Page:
In contrast to the Democratic Newspaper of Record, is the Newspaper That Does Not Know What It Believes, the “Tribune.” In essence, it is a cowardly newspaper and has been so since the death of its last editor-publisher who knew what he believed: Colonel Robert R. McCormick. The Colonel has been reviled for having opposed our entry into World War II—but his opposition against FDR’s eagerness to get us to help Britain proved to be helpful in the end. The fact that we did not enter until Pearl Harbor didn’t prove McCormick wrong but right. Pearl Harbor did not prove McCormick wrong but McCormick right, Roosevelt having put the screws of embargo on the Japanese that made the attack inevitable. McCormick and the isolationists’ delay enabled us to enter the war after Hitler invaded the USSR, sparing us the human carnage that our allies endured. We emerged from the war with fewer casualties than all others on the allied side. Mostly due to the so-called isolationist pressure that was stirred by few more than McCormick. But his faint-hearted successors, buying the common argument that McCormick was at best stupid and at worst evil, jettisoned his philosophy in order to appeal to the common liberal sense. It was the dumbest thing anyone could ever do. The man who did it was Clayton Kirkpatrick, once the old man’s financial editor who trembled under his sway but had no core convictions himself.

Kirkpatrick and his successors bought the idea that as McCormick produced an interpretative newspaper that presented what he felt was the truth, he presented a biased product. Not so. McCormick believed that there is objective truth and the truth shall be proclaimed in his columns uniformly: from news coverage to editorials and completed by brilliant cartooning. To get to that objective truth, the paper was interpretative but not unfair. When Arthur Sears Henning’s mis-read of the 1948 election led to the unfortunate “Dewey Beats Truman” headline, Henning was let go—and rightly so.

Objective truth and its presentation should really be the mission of all newspapers, not a dash of liberalism here, a bit of conservatism there: a Molly Ivins here and a Denny Byrne there. If by “objective” is meant that one must allow error to be run equally, it is wrong. An editor should view the news and allow what he believes is the truth to prevail uniformly: in the news and editorials. In the old days, the Chicago “Daily News”—when it pursued the policies laid down by Colonel Frank Knox which crusaded for war—was a great newspaper. As McCormick pushed to keep us out of war, the Daily News pushed for us to enter it. When the “Daily News” was sold to John S. Knight it became what the Trib is today—and unworthy. Field put it right.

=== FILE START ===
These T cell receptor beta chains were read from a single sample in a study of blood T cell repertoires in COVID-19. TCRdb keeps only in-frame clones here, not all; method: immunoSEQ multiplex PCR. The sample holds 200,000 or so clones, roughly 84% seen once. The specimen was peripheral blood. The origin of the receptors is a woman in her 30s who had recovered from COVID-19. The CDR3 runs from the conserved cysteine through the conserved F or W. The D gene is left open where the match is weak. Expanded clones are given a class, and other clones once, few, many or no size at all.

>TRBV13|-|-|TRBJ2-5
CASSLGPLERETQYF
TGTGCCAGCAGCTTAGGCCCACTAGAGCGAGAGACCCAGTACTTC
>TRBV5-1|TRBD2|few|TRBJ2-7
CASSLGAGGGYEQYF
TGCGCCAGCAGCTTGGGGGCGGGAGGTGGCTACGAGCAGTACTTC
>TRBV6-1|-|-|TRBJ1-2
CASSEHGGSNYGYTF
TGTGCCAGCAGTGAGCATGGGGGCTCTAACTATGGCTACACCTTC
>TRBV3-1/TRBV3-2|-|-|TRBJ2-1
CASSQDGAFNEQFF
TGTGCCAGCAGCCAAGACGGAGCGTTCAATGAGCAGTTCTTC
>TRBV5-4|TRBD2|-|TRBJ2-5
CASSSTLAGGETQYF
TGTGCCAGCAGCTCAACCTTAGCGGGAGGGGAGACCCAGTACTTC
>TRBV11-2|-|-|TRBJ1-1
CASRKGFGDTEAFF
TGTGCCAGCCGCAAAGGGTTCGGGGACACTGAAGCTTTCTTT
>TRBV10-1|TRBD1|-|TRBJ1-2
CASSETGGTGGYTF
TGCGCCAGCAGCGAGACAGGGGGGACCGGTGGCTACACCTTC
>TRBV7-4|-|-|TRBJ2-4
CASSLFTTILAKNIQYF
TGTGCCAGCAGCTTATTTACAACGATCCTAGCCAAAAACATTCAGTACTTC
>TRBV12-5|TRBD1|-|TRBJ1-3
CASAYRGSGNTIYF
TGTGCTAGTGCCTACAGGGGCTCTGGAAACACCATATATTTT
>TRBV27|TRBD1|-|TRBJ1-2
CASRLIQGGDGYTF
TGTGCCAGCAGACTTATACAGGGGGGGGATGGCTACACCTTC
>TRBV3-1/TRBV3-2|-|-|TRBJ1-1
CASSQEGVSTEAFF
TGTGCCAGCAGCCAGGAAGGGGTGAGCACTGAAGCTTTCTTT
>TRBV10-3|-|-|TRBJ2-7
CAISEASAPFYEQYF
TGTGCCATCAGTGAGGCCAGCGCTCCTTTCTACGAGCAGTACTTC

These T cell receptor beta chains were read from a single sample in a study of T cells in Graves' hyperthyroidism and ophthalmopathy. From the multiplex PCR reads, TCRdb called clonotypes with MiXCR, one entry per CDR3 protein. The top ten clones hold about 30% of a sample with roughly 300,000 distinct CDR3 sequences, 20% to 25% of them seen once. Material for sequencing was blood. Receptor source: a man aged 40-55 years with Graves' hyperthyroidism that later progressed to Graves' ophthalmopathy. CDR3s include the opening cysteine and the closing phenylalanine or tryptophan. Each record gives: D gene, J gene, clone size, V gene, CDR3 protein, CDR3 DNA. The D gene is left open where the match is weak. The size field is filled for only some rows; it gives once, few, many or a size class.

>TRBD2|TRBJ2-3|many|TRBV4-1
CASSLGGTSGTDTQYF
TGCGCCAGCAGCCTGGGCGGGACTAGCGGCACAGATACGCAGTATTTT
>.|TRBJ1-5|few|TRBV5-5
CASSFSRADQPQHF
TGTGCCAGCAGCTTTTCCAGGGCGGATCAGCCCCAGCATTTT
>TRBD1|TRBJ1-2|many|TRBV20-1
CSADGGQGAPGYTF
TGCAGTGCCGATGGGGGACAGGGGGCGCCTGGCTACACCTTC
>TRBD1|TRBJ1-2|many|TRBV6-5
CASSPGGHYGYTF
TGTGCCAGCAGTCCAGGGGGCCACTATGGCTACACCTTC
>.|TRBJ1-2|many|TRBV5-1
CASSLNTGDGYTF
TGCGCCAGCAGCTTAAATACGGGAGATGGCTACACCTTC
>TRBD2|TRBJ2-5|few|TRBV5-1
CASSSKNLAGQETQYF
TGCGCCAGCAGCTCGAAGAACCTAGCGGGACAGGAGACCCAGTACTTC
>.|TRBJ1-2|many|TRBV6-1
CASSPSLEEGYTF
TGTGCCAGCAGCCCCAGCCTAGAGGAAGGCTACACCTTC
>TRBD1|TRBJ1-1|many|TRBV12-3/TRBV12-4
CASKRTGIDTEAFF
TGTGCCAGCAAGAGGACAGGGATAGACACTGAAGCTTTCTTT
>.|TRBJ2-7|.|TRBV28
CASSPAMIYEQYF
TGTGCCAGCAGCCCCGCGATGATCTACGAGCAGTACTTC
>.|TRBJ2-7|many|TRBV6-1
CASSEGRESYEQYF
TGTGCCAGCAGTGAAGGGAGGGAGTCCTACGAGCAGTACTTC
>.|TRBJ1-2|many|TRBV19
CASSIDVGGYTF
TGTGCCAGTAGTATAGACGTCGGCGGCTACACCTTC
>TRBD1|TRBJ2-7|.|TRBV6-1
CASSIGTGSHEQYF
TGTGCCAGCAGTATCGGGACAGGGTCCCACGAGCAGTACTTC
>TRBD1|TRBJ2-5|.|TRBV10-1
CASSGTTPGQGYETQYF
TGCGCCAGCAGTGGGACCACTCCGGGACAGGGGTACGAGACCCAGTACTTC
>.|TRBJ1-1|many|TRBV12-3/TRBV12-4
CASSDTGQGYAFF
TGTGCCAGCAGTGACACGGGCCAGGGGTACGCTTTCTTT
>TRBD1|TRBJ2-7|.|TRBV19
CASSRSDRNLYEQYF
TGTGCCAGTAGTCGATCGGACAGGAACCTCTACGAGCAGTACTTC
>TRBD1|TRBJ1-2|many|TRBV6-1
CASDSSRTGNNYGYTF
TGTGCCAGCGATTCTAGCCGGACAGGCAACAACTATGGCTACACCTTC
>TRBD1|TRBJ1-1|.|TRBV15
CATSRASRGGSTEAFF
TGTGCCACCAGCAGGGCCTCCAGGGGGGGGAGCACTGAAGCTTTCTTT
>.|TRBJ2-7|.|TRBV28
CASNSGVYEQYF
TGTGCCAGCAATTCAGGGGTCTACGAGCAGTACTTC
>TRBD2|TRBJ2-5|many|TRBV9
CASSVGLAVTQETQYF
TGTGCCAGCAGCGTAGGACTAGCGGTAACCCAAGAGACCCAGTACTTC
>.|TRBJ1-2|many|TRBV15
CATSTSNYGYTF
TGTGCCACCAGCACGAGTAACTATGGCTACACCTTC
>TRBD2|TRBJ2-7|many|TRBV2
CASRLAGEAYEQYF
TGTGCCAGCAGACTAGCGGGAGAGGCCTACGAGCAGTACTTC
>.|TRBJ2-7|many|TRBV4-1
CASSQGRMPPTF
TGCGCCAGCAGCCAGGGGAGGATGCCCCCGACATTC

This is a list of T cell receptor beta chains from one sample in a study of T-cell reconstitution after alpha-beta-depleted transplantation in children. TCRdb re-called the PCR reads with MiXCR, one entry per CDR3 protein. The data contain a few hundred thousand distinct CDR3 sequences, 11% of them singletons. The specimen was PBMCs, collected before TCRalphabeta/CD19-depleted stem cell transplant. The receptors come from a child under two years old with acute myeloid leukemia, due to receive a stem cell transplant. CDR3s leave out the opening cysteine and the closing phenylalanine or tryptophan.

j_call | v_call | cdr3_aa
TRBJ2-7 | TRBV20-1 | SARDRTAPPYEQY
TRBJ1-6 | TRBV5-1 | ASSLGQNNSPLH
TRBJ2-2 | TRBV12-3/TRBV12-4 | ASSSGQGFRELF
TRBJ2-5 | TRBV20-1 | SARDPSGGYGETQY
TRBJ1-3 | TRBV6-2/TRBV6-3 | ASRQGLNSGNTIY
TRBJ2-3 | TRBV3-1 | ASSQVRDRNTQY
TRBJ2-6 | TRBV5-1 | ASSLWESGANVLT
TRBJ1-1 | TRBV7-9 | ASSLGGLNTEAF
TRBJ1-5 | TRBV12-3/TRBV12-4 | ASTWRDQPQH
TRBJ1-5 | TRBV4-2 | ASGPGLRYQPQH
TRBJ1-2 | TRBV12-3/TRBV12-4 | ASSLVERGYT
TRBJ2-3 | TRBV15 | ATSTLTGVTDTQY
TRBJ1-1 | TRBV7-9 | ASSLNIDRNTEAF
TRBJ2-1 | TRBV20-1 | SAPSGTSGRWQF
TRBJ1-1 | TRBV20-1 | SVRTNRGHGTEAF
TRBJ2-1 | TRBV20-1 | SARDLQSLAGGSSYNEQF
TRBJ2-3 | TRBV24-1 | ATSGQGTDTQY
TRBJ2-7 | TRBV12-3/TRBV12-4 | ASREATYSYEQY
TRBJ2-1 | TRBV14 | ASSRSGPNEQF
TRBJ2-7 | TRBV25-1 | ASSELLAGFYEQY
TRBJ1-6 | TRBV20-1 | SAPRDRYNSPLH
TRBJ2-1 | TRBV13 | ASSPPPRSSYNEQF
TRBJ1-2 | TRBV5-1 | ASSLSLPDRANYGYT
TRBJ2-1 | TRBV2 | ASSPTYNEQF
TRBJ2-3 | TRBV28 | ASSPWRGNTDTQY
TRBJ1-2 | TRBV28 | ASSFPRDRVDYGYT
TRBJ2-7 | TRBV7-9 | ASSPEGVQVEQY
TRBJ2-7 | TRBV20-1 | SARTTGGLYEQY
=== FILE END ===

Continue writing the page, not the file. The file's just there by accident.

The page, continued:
Thus I wish to insist as a given that “The New York Times” can be criticized as liberal, wrong-headed (even disloyal—as I do) but has greatness: from which it occasionally departs in unfairness—but still a great newspaper. McCormick made his paper great and recognized that this sense made “The New York Times” great, albeit liberal. It led him to join with the paper in setting up a singular news service. But from his death on April 1, 1955 to the present, his newspaper has wallowed in uncertainty. One of the very few vestiges of good journalism the paper has is…as I have said so often…John Kass, the columnist, who gravitated to the top despite all the mediocrity from the front office with which he has had to face. He is better than Royko, as I have earlier explained, because he is more than a jokester, although he can certainly be that. At bottom, he knows Chicago’s political news better than Royko and has a finely attuned social conscience. Kass saw from the start that Daley couldn’t lie straight in bed—before any of us…certainly before me. He writes of himself and his concerns but is never “me.” If you still have trouble fathoming it, think about it more. It’ll come to you.

12 comments:

  1. Is the Hokey Pokey dance as old as you make it seem?

    ReplyDelete
  2. As Leon referenced. What if putting your left hand in, taking it out putting back in and shaking it before you turn yourself around et al. were what "it'a all about" as the song suugests?

    I think it's clever humor. How old is that song?

    ReplyDelete
  3. To objections against the use of Chief Illinewek, you should counterpropose that the leaders of various American Indian tribes and nations be asked for their opinions on the matter.

    Dinesh D'Souza did this at Dartmouth, back when he was editor of the Dartmouth Review and activists were demanding an end to the Dartmouth Indian team name, mascot and symbols. Overwhelmingly, the Indian leaders replied that they LOVED the symbols and mascot!

    Of course, that didn't alter the demands of the self-appointed anti-defamation advocates at Dartmouth, and it probably won't mollify the academia nuts in this state either. Rather, it tends to rip the stuffing out of them, which is much more satisfying in any event.

    ReplyDelete
  4. Sounds to me like the sort of sticker a more-esoteric-than-thou philosophy major of the Absurdist persuasion might put on his car after watching too many Samuel Beckett plays.

    I'm not sure how old the Hokey-Pokey is, but it is my understanding that it originated as a ridicule of Catholicism.